Today is the Feast of All Angels, and, by name, of one of them, the Archangel Michael.

Michael is not portrayed in the Bible singing Christmas carols (à la Luke 2:8-14) but doing battle against the forces of evil, the angels of empire (Daniel 10, 12:1) and the dragons of the devil (Revelation 12:7-9). To entertain Michael and their troops is to find oneself unawares at the heart of an apocalypse.

But if a warrior for righteousness conjures up images of uncomfortable and perhaps uncompromising judgement, there is another story of Michael, referenced by Jude, in which the archangel defends the body of Moses against the devil when Satan brings up the skeleton of Moses’ homicide back in Egypt (Jude 9[i]). Although it did not see in life the Promised Land, Moses’ body is rescued and redeemed to appear again upon the Mount of the Transfiguration, and Michael is an instrument not of its judgement but of its redemption; Michael, whether by secret burial (Deuteronomy 34:6) or by Assumption, [ii] refuses to relinquish Moses’ body to corruption, no matter what his hand had wrought in the days before he raised it over the Red Sea.

I wonder if it was because they had their hands thus full that Michael did not in that moment raise a flaming sword, but instead relied upon the judgement of God: “The Lord rebuke you!” (Jude 9; Zechariah 3:2) Here is an image of the archangel without their armour, their arrows, their angel hordes. With the obstinate gentleness of a woman who attends the body with oil and spices, turning their back on the devil Michael chose to give instead their full attention to the funeral arrangements of God’s messenger, Moses.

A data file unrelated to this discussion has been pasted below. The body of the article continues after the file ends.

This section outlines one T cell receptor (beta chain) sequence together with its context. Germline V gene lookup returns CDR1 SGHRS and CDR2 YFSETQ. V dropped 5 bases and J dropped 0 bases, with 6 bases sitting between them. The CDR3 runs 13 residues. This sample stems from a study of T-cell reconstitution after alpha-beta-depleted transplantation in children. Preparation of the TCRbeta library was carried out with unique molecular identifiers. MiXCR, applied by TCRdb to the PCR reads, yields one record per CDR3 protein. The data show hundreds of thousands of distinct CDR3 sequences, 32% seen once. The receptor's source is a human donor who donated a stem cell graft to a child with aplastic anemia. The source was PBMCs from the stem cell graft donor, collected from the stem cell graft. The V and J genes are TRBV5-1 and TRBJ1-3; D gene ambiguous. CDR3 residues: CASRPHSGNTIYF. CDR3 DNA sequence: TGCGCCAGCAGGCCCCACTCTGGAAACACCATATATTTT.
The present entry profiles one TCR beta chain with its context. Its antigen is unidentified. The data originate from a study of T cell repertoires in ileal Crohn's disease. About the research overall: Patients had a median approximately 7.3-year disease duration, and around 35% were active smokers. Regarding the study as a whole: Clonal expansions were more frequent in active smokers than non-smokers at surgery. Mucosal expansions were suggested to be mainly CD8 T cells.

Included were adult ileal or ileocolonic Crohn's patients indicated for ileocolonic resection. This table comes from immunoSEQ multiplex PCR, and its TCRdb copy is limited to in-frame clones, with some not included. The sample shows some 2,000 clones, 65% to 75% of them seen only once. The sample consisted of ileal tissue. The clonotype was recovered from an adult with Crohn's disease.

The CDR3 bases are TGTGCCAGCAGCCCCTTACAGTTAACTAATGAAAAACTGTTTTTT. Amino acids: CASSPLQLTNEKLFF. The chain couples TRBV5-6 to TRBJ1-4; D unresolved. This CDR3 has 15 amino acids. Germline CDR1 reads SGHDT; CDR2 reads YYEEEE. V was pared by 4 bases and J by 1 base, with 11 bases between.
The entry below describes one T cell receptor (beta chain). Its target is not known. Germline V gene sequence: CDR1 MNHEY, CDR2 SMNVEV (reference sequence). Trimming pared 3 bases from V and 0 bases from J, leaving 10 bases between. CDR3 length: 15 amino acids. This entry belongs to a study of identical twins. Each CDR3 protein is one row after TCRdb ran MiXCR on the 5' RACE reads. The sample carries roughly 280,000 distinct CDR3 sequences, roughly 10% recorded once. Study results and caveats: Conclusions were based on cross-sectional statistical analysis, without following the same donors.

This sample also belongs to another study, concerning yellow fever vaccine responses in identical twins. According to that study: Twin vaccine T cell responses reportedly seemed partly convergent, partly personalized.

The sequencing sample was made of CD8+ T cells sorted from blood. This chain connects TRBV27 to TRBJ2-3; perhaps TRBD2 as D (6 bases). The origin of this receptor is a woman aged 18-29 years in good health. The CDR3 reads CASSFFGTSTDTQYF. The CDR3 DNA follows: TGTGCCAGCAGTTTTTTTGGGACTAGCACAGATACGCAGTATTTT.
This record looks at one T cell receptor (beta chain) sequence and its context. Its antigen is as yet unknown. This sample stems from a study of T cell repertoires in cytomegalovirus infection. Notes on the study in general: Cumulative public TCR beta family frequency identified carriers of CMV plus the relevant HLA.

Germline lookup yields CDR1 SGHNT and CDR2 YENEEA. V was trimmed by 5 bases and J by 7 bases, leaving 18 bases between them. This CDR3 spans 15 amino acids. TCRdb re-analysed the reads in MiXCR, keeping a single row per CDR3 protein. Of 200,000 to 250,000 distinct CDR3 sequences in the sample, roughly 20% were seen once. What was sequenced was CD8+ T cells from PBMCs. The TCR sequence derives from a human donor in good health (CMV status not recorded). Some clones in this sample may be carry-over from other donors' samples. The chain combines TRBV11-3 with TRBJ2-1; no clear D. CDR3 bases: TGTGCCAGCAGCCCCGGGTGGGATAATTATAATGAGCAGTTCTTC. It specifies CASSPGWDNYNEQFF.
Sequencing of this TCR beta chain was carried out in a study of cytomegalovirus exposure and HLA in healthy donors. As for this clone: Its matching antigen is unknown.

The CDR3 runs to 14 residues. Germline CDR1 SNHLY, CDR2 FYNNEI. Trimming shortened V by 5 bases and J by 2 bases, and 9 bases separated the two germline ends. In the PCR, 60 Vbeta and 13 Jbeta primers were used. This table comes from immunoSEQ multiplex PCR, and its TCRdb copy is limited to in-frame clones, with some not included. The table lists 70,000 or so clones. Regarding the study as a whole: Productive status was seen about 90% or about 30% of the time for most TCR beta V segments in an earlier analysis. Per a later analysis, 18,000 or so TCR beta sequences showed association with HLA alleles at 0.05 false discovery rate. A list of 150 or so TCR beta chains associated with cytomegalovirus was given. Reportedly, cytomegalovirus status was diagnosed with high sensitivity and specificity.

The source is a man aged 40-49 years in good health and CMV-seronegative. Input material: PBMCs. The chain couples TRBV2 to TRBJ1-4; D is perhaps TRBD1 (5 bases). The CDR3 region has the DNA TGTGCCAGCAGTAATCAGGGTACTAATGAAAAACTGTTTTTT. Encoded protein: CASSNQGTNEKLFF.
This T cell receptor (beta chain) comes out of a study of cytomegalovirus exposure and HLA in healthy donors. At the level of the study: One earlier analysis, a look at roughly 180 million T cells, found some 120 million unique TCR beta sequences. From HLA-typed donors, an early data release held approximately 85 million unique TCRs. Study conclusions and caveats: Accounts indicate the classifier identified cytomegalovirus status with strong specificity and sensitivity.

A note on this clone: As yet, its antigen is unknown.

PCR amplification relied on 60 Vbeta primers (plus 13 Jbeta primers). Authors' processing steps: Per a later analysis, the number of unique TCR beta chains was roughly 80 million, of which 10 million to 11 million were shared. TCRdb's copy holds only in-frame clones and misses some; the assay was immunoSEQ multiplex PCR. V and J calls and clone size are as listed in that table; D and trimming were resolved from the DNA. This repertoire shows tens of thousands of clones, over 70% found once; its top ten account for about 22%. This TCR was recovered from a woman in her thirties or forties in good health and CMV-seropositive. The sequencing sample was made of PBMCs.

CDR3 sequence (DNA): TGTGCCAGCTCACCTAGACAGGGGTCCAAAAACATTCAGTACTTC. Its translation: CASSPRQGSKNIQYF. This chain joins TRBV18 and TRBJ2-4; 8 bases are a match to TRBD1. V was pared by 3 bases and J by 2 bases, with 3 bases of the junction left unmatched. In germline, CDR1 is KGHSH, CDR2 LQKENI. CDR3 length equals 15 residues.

Even the archangels find strength in tenderness, at times choosing restraint over rebuke, finding it more important to administer love than judgement. They are not untouched by grief.

It is not difficult, sometimes and in these days, to find or imagine myself in the maelstrom of an apocalypse, unsure which way is up or out. I can pray for the help and defence of the angels,[iii] for the example of Michael; but perhaps what I need more than a flaming sword is that moment of patience, that moment of enshrouding tenderness, to pay attention to the simplest task before me, to let love weigh down my hands, and let the Lord rebuke the rest.